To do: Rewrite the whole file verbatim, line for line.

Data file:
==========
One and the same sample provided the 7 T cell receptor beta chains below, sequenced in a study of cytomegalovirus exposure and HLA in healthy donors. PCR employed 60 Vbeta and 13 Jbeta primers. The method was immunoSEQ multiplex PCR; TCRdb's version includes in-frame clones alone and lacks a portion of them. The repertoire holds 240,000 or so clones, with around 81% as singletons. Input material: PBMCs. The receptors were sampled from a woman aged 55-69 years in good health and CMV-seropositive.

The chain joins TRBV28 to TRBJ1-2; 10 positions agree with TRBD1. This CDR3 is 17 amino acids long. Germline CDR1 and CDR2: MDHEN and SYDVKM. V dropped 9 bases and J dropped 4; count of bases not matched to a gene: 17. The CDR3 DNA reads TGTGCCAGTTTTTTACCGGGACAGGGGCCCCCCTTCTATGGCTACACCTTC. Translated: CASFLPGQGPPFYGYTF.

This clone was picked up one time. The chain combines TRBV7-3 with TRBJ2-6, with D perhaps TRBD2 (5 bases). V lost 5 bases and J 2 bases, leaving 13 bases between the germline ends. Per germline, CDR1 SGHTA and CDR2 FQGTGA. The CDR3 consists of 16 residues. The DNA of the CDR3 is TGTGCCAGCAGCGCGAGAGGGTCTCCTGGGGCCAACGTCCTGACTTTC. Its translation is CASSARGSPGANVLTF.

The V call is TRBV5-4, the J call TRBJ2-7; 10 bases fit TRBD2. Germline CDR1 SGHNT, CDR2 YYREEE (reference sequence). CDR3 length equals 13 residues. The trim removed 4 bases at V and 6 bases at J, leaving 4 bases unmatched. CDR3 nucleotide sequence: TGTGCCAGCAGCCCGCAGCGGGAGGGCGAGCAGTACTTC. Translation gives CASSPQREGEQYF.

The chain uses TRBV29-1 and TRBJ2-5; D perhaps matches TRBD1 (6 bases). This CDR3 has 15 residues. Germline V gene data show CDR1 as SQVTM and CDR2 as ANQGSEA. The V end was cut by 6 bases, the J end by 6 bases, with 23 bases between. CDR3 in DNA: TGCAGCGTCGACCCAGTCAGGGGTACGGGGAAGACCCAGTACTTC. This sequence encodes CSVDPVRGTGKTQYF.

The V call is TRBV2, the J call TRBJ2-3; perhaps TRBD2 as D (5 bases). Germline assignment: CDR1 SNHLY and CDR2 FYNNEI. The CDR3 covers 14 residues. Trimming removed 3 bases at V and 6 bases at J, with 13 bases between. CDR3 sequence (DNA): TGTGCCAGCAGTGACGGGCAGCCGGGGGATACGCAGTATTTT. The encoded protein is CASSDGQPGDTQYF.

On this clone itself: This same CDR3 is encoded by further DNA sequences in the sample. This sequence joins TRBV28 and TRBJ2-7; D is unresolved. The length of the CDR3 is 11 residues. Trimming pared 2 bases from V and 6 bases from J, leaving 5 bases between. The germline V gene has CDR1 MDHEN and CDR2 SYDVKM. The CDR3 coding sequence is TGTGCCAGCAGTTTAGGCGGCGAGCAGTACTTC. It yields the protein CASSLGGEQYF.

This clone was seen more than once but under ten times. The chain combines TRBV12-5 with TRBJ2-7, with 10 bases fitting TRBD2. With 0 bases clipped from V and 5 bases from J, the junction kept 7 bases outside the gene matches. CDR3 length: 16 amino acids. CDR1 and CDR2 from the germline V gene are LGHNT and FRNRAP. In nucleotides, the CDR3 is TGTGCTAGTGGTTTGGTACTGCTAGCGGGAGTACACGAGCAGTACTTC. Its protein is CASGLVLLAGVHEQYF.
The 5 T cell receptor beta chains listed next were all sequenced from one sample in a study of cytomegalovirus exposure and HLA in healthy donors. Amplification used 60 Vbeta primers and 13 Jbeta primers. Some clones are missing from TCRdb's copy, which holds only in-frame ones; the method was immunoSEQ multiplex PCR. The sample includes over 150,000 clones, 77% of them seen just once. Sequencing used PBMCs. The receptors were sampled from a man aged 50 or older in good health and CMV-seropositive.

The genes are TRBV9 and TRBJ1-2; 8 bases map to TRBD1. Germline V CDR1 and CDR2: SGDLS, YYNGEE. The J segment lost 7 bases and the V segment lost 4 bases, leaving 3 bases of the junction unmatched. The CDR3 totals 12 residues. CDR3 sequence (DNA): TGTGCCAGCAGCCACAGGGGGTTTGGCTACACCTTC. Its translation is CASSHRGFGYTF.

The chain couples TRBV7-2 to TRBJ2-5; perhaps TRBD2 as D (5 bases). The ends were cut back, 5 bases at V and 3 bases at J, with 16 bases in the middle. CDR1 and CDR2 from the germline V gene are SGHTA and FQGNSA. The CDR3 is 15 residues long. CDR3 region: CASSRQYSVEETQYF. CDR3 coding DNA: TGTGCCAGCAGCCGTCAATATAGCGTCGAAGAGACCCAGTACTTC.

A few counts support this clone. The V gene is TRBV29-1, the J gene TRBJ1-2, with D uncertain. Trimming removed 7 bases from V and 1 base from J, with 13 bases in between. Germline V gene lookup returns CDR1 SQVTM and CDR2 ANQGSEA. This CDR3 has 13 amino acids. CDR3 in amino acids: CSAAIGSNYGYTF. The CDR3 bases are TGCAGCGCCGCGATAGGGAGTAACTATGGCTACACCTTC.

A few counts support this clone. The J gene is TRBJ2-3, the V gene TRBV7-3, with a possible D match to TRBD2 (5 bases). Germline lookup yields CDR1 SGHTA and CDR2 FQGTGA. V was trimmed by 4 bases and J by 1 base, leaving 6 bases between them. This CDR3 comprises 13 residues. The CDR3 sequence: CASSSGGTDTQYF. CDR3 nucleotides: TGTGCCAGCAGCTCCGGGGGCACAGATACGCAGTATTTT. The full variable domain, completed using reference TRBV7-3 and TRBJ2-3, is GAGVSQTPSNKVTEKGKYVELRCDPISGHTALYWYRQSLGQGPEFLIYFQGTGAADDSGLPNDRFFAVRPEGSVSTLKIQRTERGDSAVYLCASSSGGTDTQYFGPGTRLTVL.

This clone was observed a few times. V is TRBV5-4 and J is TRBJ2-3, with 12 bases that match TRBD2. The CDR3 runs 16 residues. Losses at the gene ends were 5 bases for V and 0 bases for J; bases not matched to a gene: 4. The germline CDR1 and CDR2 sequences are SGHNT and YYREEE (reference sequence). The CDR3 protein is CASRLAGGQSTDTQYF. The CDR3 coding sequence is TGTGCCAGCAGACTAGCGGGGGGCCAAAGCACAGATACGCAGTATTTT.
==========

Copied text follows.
One and the same sample provided the 7 T cell receptor beta chains below, sequenced in a study of cytomegalovirus exposure and HLA in healthy donors. PCR employed 60 Vbeta and 13 Jbeta primers. The method was immunoSEQ multiplex PCR; TCRdb's version includes in-frame clones alone and lacks a portion of them. The repertoire holds 240,000 or so clones, with around 81% as singletons. Input material: PBMCs. The receptors were sampled from a woman aged 55-69 years in good health and CMV-seropositive.

The chain joins TRBV28 to TRBJ1-2; 10 positions agree with TRBD1. This CDR3 is 17 amino acids long. Germline CDR1 and CDR2: MDHEN and SYDVKM. V dropped 9 bases and J dropped 4; count of bases not matched to a gene: 17. The CDR3 DNA reads TGTGCCAGTTTTTTACCGGGACAGGGGCCCCCCTTCTATGGCTACACCTTC. Translated: CASFLPGQGPPFYGYTF.

This clone was picked up one time. The chain combines TRBV7-3 with TRBJ2-6, with D perhaps TRBD2 (5 bases). V lost 5 bases and J 2 bases, leaving 13 bases between the germline ends. Per germline, CDR1 SGHTA and CDR2 FQGTGA. The CDR3 consists of 16 residues. The DNA of the CDR3 is TGTGCCAGCAGCGCGAGAGGGTCTCCTGGGGCCAACGTCCTGACTTTC. Its translation is CASSARGSPGANVLTF.

The V call is TRBV5-4, the J call TRBJ2-7; 10 bases fit TRBD2. Germline CDR1 SGHNT, CDR2 YYREEE (reference sequence). CDR3 length equals 13 residues. The trim removed 4 bases at V and 6 bases at J, leaving 4 bases unmatched. CDR3 nucleotide sequence: TGTGCCAGCAGCCCGCAGCGGGAGGGCGAGCAGTACTTC. Translation gives CASSPQREGEQYF.

The chain uses TRBV29-1 and TRBJ2-5; D perhaps matches TRBD1 (6 bases). This CDR3 has 15 residues. Germline V gene data show CDR1 as SQVTM and CDR2 as ANQGSEA. The V end was cut by 6 bases, the J end by 6 bases, with 23 bases between. CDR3 in DNA: TGCAGCGTCGACCCAGTCAGGGGTACGGGGAAGACCCAGTACTTC. This sequence encodes CSVDPVRGTGKTQYF.

The V call is TRBV2, the J call TRBJ2-3; perhaps TRBD2 as D (5 bases). Germline assignment: CDR1 SNHLY and CDR2 FYNNEI. The CDR3 covers 14 residues. Trimming removed 3 bases at V and 6 bases at J, with 13 bases between. CDR3 sequence (DNA): TGTGCCAGCAGTGACGGGCAGCCGGGGGATACGCAGTATTTT. The encoded protein is CASSDGQPGDTQYF.

On this clone itself: This same CDR3 is encoded by further DNA sequences in the sample. This sequence joins TRBV28 and TRBJ2-7; D is unresolved. The length of the CDR3 is 11 residues. Trimming pared 2 bases from V and 6 bases from J, leaving 5 bases between. The germline V gene has CDR1 MDHEN and CDR2 SYDVKM. The CDR3 coding sequence is TGTGCCAGCAGTTTAGGCGGCGAGCAGTACTTC. It yields the protein CASSLGGEQYF.

This clone was seen more than once but under ten times. The chain combines TRBV12-5 with TRBJ2-7, with 10 bases fitting TRBD2. With 0 bases clipped from V and 5 bases from J, the junction kept 7 bases outside the gene matches. CDR3 length: 16 amino acids. CDR1 and CDR2 from the germline V gene are LGHNT and FRNRAP. In nucleotides, the CDR3 is TGTGCTAGTGGTTTGGTACTGCTAGCGGGAGTACACGAGCAGTACTTC. Its protein is CASGLVLLAGVHEQYF.
The 5 T cell receptor beta chains listed next were all sequenced from one sample in a study of cytomegalovirus exposure and HLA in healthy donors. Amplification used 60 Vbeta primers and 13 Jbeta primers. Some clones are missing from TCRdb's copy, which holds only in-frame ones; the method was immunoSEQ multiplex PCR. The sample includes over 150,000 clones, 77% of them seen just once. Sequencing used PBMCs. The receptors were sampled from a man aged 50 or older in good health and CMV-seropositive.

The genes are TRBV9 and TRBJ1-2; 8 bases map to TRBD1. Germline V CDR1 and CDR2: SGDLS, YYNGEE. The J segment lost 7 bases and the V segment lost 4 bases, leaving 3 bases of the junction unmatched. The CDR3 totals 12 residues. CDR3 sequence (DNA): TGTGCCAGCAGCCACAGGGGGTTTGGCTACACCTTC. Its translation is CASSHRGFGYTF.

The chain couples TRBV7-2 to TRBJ2-5; perhaps TRBD2 as D (5 bases). The ends were cut back, 5 bases at V and 3 bases at J, with 16 bases in the middle. CDR1 and CDR2 from the germline V gene are SGHTA and FQGNSA. The CDR3 is 15 residues long. CDR3 region: CASSRQYSVEETQYF. CDR3 coding DNA: TGTGCCAGCAGCCGTCAATATAGCGTCGAAGAGACCCAGTACTTC.

A few counts support this clone. The V gene is TRBV29-1, the J gene TRBJ1-2, with D uncertain. Trimming removed 7 bases from V and 1 base from J, with 13 bases in between. Germline V gene lookup returns CDR1 SQVTM and CDR2 ANQGSEA. This CDR3 has 13 amino acids. CDR3 in amino acids: CSAAIGSNYGYTF. The CDR3 bases are TGCAGCGCCGCGATAGGGAGTAACTATGGCTACACCTTC.

A few counts support this clone. The J gene is TRBJ2-3, the V gene TRBV7-3, with a possible D match to TRBD2 (5 bases). Germline lookup yields CDR1 SGHTA and CDR2 FQGTGA. V was trimmed by 4 bases and J by 1 base, leaving 6 bases between them. This CDR3 comprises 13 residues. The CDR3 sequence: CASSSGGTDTQYF. CDR3 nucleotides: TGTGCCAGCAGCTCCGGGGGCACAGATACGCAGTATTTT. The full variable domain, completed using reference TRBV7-3 and TRBJ2-3, is GAGVSQTPSNKVTEKGKYVELRCDPISGHTALYWYRQSLGQGPEFLIYFQGTGAADDSGLPNDRFFAVRPEGSVSTLKIQRTERGDSAVYLCASSSGGTDTQYFGPGTRLTVL.

This clone was observed a few times. V is TRBV5-4 and J is TRBJ2-3, with 12 bases that match TRBD2. The CDR3 runs 16 residues. Losses at the gene ends were 5 bases for V and 0 bases for J; bases not matched to a gene: 4. The germline CDR1 and CDR2 sequences are SGHNT and YYREEE (reference sequence). The CDR3 protein is CASRLAGGQSTDTQYF. The CDR3 coding sequence is TGTGCCAGCAGACTAGCGGGGGGCCAAAGCACAGATACGCAGTATTTT.